Twisted Sister singer Dee Snider has told a Sydney court Clive Palmer’s political rendition of his famous track We’re Not Gonna Take It was “awful”.
Universal Music is suing the businessman and former politician over his rewritten version of the song, which was used in saturation political advertising for his United Australia Party in 2019.
Appearing via video link from the US, Snider was cross-examined in the Federal Court on Tuesday about whether the publicity of the legal stoush might help sell tickets for his Australian tour.
“I have every reason to think that isn’t the case,” Snider said.
“Because the rendition was awful, the message was misrepresented, and Mr Palmer’s image is not good for my heavy metal image either.
“There is nothing to be gained from my association.”
The court was shown excerpts of Snider’s memoir, published in 2012, in which he recalled a conversation with his guitarist Al Pitrelli about subconscious song plagiarism.
When Pitrelli pointed out We’re Not Gonna Take It was essentially a version of the Christmas carol O Come, All Ye Faithful, Snider wrote that he was “dumbfounded”.
In the book, he said he sang the carol “hundreds of times” in a church choir until the age of 19 and its first six notes must have “infiltrated my psyche”.
But during his evidence, Snider was careful to point out it was an “inspiration” rather than “duplication”.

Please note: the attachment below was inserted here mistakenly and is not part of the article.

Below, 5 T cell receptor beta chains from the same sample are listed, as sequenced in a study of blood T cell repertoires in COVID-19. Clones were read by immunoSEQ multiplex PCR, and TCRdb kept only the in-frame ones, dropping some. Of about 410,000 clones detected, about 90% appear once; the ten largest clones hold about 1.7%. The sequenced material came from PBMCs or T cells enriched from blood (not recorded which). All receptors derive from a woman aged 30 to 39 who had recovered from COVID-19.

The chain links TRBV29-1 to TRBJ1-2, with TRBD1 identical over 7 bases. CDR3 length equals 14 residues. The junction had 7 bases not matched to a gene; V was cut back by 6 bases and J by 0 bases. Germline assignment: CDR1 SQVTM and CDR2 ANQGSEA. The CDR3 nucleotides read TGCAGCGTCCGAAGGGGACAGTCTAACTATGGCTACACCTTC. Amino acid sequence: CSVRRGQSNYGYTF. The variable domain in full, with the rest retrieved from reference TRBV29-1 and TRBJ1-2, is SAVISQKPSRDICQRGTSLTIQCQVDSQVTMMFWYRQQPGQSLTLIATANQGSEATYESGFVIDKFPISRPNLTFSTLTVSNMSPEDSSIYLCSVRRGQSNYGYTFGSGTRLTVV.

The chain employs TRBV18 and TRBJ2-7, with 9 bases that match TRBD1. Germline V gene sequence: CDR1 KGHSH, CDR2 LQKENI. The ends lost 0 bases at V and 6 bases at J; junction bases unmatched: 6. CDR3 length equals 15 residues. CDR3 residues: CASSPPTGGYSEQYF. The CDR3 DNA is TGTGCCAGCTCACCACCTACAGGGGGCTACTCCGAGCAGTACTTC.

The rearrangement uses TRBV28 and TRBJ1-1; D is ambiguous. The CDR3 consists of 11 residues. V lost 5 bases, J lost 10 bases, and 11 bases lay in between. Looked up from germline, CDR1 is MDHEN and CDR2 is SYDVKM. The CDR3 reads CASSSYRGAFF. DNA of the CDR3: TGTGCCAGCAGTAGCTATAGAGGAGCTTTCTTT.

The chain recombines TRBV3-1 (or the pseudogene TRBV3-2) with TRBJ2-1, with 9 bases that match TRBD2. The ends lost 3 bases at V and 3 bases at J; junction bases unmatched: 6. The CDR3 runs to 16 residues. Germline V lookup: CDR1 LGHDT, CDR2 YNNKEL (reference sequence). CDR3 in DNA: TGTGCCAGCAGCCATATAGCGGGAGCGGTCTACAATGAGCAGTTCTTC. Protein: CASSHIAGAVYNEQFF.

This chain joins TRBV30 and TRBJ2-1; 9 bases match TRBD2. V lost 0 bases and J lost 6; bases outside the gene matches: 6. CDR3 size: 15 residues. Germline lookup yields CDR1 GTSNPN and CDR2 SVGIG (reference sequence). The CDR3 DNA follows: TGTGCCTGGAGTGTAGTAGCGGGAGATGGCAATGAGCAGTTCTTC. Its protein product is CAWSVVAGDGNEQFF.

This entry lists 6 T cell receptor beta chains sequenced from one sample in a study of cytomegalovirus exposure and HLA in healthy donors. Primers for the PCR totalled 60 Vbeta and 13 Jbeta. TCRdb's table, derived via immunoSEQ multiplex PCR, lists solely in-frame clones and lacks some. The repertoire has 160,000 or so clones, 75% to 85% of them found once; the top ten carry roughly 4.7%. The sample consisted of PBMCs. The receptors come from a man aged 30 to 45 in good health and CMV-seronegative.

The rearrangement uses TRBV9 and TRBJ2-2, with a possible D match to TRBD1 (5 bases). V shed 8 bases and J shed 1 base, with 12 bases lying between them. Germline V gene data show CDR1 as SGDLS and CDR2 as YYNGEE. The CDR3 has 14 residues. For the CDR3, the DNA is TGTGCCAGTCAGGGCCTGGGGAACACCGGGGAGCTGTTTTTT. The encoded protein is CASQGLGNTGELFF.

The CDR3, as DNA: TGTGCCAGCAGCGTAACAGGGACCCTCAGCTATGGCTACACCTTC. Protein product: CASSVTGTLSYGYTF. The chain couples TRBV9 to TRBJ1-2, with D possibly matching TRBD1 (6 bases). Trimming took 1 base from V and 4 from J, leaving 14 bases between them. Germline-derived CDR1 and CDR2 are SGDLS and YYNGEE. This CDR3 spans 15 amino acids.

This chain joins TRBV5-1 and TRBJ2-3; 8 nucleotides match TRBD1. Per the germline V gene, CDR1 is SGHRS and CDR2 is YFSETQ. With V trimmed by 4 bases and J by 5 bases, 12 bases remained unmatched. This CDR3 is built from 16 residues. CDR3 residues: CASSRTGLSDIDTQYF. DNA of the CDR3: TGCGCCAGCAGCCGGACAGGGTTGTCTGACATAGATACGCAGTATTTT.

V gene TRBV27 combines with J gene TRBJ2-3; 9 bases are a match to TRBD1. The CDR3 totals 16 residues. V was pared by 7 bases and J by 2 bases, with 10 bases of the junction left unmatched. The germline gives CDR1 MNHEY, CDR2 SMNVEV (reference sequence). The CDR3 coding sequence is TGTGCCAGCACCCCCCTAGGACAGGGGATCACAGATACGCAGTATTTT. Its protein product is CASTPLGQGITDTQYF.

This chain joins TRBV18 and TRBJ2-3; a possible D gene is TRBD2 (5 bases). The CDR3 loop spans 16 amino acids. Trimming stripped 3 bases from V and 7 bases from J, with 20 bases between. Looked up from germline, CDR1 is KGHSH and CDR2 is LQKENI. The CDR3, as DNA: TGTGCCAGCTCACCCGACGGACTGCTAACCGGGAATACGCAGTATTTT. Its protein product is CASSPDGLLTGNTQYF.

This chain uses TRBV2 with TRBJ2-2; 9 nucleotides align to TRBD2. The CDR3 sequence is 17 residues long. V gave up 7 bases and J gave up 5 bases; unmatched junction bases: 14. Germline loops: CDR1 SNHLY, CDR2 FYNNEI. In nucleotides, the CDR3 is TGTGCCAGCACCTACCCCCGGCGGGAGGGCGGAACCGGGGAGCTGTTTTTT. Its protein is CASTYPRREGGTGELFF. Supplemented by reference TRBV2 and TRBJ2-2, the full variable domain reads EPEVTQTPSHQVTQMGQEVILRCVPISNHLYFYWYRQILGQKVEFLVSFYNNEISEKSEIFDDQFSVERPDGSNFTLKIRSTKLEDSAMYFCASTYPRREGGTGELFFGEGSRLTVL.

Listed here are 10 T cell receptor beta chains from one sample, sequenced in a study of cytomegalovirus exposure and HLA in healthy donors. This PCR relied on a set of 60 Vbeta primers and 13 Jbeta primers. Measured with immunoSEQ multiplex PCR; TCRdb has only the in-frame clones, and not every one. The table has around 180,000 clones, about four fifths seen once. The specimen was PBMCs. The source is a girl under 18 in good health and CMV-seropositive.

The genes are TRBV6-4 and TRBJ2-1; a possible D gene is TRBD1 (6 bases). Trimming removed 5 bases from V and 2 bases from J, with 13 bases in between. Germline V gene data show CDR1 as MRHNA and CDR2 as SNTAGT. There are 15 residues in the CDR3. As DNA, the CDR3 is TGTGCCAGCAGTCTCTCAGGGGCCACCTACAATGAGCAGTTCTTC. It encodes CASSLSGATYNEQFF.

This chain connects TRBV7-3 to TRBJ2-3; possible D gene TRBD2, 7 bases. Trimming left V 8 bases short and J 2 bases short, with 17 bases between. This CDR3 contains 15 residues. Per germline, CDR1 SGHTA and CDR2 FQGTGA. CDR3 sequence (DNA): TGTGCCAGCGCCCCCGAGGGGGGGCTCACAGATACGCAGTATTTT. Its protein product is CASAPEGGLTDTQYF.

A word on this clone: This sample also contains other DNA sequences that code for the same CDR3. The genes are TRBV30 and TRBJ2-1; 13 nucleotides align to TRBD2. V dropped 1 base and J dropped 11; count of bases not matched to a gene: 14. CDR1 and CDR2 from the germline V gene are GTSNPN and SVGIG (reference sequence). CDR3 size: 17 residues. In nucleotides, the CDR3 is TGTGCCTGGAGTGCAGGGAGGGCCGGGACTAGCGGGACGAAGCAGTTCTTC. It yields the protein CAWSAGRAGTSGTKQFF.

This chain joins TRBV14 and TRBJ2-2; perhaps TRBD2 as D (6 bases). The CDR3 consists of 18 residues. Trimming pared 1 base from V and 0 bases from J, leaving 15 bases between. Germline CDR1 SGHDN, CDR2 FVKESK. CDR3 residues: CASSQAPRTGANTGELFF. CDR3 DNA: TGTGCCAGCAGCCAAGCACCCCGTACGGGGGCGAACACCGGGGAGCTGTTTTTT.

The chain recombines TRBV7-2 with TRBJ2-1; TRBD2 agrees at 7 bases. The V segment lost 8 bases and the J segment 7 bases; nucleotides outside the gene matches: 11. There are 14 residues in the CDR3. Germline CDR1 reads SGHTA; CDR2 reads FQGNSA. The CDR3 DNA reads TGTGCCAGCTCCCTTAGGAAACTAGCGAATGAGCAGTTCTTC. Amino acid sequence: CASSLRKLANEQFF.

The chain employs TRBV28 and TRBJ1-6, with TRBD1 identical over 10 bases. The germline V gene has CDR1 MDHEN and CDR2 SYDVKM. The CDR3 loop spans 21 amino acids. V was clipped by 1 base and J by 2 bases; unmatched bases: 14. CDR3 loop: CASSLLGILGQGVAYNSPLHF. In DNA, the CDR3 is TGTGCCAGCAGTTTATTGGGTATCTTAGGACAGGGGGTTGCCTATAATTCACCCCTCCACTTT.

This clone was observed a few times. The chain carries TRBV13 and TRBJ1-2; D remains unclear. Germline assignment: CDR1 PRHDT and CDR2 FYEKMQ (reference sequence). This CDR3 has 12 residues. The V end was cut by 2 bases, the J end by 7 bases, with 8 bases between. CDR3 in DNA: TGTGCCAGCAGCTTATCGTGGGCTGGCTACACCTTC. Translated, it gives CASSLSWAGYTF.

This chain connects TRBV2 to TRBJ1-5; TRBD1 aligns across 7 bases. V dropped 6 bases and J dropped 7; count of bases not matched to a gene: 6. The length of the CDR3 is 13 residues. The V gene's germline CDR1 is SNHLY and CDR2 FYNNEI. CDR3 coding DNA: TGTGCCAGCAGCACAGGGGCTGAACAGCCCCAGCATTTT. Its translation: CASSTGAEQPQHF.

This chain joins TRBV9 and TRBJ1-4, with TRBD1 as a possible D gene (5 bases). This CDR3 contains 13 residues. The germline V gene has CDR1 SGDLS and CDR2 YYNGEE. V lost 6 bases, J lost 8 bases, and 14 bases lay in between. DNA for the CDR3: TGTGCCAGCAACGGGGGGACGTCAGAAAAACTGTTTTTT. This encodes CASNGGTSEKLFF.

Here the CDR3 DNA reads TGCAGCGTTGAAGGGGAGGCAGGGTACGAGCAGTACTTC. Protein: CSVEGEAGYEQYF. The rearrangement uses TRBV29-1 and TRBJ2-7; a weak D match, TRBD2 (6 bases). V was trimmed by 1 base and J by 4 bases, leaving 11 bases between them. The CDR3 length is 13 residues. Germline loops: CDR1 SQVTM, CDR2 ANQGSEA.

“I believe we are like computers and we can only put out what we’ve downloaded into us,” he told the court.
“I believe all the music I’ve listened to is imprinted in my brain and I’m regurgitating, for lack of a better word, all this information in different combinations, hopefully creating original material.”
The court was shown a video of Snider performing a mashup of the two songs, and also heard that a version featured on a Christmas album the band once produced.
Snider insisted it was “very difficult” to get the two tunes to work together.
Mr Palmer’s legal team argues the Twisted Sister track lacks originality due to its “substantial similarities” with the carol.
He has also questioned whether a “substantial part” of the Twisted Sister song was reproduced in his rendition and invoked a parody defence under the Copyright Act.
Mr Palmer’s version of the song included “material changes” to the words, according to his case.
They included: “Australia ain’t gonna cop it / No, Australia’s not gonna cop it / Aussies not gonna cop it / Anymore.”
The court has been told Mr Palmer did initially request a licence for the use of the track but abandoned negotiations because he did not approve of the fee.
The hearing, before Justice Anna Katzmann, is expected to run all week.